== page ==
Five Signs Point to Skill Shortages in the United States

A new report says deficits are most severe in health “and they'll only get worse.”

Is there a skills shortage in the U.S.? Businesses complain that they can't find workers with the skills they need (and recruiters are in great demand), but workers and their advocates respond that employers simply aren't willing to pay enough.  

A new report tries to get to the bottom of this by combining insights from five sources of data, including ones that employers like to cite and ones that workers use to make their case. Its conclusion: Yes, there are skill shortages. But not everywhere. While skill shortages are "most dire" in health care, there are no national shortages at all in several other sectors, including leisure and hospitality.

The study is by Third Way, a think tank that identifies itself as centrist. Its author is Rachael Stephens, who has a master's degree in public policy from Harvard's Kennedy School of Government and wrote the report while working as an economics fellow at Third Way. 

The middle-of-the-road conclusion on the existence of skills shortages--kind of yes, kind of no--grew out of Stephens's decision to consult multiple, sometimes-conflicting data sources. "While any one type of data might have a shortcoming, when we look at the data sets holistically, we see patterns emerging," she said in an interview on July 5, her last day at Third Way.

In health care and social assistance, for example, the job-filling rate is low, which seems to indicate that employers can't find the nurses, aides, and other workers they need. On the other hand, wage growth has been modest, which seems to indicate the opposite--that employers are getting the people they need without resorting to big pay raises.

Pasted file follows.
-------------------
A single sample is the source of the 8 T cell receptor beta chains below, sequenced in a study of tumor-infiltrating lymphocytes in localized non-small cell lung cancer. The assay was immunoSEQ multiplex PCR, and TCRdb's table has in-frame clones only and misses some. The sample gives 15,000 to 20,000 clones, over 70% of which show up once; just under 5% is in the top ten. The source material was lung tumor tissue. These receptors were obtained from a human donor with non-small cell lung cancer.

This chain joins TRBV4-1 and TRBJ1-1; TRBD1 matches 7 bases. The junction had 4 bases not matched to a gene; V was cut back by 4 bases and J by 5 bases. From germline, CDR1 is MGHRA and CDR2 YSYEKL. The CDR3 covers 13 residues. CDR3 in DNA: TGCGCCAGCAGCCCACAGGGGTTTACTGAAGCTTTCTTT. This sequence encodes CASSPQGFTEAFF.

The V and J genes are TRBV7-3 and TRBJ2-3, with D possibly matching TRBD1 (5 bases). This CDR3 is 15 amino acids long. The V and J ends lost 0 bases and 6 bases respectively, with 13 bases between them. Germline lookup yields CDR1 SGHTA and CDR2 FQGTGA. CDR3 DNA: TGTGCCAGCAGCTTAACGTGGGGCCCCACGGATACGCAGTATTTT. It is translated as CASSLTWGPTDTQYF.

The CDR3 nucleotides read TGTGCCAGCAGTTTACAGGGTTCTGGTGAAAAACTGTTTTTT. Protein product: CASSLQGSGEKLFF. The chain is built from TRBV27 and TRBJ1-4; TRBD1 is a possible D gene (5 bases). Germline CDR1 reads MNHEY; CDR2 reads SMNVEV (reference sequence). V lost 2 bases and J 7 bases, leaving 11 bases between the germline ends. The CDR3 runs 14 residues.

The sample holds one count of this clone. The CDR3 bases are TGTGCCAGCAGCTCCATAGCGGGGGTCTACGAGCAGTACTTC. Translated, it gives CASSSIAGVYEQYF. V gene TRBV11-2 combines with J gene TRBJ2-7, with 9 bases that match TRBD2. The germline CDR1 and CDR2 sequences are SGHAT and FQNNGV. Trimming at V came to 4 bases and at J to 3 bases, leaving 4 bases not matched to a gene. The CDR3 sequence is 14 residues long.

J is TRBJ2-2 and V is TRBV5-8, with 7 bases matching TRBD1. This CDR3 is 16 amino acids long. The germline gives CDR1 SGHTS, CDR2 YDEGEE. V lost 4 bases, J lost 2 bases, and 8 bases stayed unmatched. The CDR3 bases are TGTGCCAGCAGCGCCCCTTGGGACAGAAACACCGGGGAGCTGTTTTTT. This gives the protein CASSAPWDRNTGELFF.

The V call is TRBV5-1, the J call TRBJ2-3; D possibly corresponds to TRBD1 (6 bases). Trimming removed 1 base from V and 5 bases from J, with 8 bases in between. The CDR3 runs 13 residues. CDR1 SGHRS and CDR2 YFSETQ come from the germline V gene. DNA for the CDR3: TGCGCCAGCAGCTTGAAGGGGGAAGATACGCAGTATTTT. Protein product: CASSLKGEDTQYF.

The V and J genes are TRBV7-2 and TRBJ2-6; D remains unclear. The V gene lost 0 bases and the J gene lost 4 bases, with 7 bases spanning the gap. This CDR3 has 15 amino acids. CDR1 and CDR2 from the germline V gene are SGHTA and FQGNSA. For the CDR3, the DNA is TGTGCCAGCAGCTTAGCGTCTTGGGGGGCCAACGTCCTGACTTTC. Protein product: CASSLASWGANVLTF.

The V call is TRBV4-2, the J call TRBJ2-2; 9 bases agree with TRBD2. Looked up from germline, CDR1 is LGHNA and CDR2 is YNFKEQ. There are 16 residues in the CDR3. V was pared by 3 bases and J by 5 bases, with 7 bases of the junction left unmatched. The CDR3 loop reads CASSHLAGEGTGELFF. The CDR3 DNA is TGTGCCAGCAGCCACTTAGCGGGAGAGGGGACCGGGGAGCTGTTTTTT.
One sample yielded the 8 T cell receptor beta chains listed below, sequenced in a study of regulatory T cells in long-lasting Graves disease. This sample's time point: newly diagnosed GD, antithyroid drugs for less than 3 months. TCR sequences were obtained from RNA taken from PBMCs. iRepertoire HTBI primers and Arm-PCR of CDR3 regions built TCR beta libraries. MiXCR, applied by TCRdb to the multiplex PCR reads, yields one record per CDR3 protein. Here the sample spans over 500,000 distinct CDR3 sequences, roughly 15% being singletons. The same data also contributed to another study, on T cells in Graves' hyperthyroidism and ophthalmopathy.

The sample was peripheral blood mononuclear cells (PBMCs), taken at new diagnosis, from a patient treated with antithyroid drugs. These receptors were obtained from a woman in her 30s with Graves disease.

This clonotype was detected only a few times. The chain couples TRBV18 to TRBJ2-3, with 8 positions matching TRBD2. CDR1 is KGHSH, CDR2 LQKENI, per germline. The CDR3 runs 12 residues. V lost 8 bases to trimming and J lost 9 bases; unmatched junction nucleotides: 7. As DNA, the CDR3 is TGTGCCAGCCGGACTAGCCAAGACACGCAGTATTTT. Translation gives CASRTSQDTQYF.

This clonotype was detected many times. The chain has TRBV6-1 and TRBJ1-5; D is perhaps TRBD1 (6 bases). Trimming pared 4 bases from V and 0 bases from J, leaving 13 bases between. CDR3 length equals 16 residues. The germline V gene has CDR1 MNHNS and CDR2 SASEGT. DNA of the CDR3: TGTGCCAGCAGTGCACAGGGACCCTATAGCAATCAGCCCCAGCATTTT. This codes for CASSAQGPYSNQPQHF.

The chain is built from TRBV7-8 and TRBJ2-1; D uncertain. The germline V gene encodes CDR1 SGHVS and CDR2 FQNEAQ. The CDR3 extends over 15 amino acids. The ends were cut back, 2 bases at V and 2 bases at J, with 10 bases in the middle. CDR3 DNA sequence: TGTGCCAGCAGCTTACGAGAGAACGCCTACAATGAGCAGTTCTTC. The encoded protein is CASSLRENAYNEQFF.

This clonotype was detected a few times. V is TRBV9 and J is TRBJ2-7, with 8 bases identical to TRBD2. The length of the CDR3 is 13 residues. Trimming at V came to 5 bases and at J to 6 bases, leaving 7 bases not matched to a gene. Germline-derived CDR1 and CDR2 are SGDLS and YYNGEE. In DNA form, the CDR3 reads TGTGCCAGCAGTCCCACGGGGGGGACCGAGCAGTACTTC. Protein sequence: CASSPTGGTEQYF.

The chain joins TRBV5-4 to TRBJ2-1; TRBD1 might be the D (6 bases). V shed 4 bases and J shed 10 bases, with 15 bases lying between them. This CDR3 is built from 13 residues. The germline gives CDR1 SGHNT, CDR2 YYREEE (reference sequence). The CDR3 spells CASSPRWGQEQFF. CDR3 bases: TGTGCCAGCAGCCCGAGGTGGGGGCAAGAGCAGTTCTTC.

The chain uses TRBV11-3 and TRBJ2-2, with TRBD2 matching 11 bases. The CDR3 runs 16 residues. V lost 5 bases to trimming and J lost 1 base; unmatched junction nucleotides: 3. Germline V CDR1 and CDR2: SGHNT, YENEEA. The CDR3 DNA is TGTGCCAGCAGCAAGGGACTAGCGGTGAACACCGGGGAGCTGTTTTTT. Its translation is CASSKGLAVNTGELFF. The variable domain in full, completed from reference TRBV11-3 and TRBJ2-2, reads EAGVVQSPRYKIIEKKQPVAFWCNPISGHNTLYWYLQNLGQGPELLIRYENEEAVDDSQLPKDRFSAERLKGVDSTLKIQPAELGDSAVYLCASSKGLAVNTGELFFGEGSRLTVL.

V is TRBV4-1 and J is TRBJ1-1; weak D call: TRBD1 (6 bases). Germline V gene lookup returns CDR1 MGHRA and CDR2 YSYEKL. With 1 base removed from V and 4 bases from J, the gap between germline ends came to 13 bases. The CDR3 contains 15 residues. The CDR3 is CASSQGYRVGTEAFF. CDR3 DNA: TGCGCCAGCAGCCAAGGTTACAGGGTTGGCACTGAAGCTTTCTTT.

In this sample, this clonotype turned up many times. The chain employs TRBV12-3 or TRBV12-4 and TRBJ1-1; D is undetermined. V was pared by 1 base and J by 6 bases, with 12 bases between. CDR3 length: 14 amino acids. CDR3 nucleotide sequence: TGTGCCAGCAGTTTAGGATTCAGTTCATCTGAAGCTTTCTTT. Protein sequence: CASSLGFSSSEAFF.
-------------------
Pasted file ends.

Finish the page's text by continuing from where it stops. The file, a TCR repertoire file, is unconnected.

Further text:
To resolve the contradiction between job-filling data and pay data in health care, the report looks at three other indicators. One, the supply of people in the U.S. who have the education or credentials that the sector requires, points to a "moderate gap or shortage." Two other measures—employer surveys and analyses by state governments—point to a "significant gap or shortage."

Putting all five measures together, the report rates the skills shortage in health care as dire (and likely to get worse as society ages). Still, what about the fact that pay growth has been so modest? Not a reliable indicator in this case, Stephens decided. "Wages in the health care sector are largely controlled by public health care funding and insurance markets," the report notes. "Thus, we can’t necessarily expect wages to behave the same way we would in most labor markets."

The indicators are flipped in the sector with the second-worst skill shortages, professional and business services. There, the job-fill rate isn't too bad, but wage growth has been exceptionally strong, Stephens found. Tech seems to be the most problematic corner of the professional and business services sector. State-level analyses helped her reach that conclusion. "In their 2016 reports to the U.S. Department of Labor, seven of the nine states with high-quality data (California, Colorado, Missouri, New York, Rhode Island, Washington, and Connecticut) all reported serious concern about filling tech jobs over the next few years," she wrote.

In education, which has the third-worst problem, it's STEM (science, technology, engineering, and mathematics) where qualifications tend to be lacking, the study finds. This colorful table summarizes the data, sector by sector. 

As a bonus, the Third Way report sorts out three terms that tend to get used interchangeably (including by me). Skill gaps exist when the training or education for a job is inadequate to the job's demands. A skills shortage "is more commonly what we're really talking about," the report says; it's when training and education are adequate, but there simply aren't enough people who have it. And a skills mismatch is when workers are skilled but in the wrong things: Some sectors have an oversupply of skilled labor, while others suffer a deficit. Will these careful distinctions catch on? Hard to say—the Third Way report itself sometimes uses "gap" and "shortage" interchangeably.

    Peter Coy
    Bloomberg Businessweek Columnist
    Peter Coy is the economics editor for Bloomberg Businessweek and covers a wide range of economic issues. He also holds the position of senior writer. Coy joined the magazine in December 1989 as telecommunications editor, then became technology editor in October 1992 and held that position until joining the economics staff. He came to BusinessWeek from the Associated Press in New York, where he had served as a business news writer since 1985.
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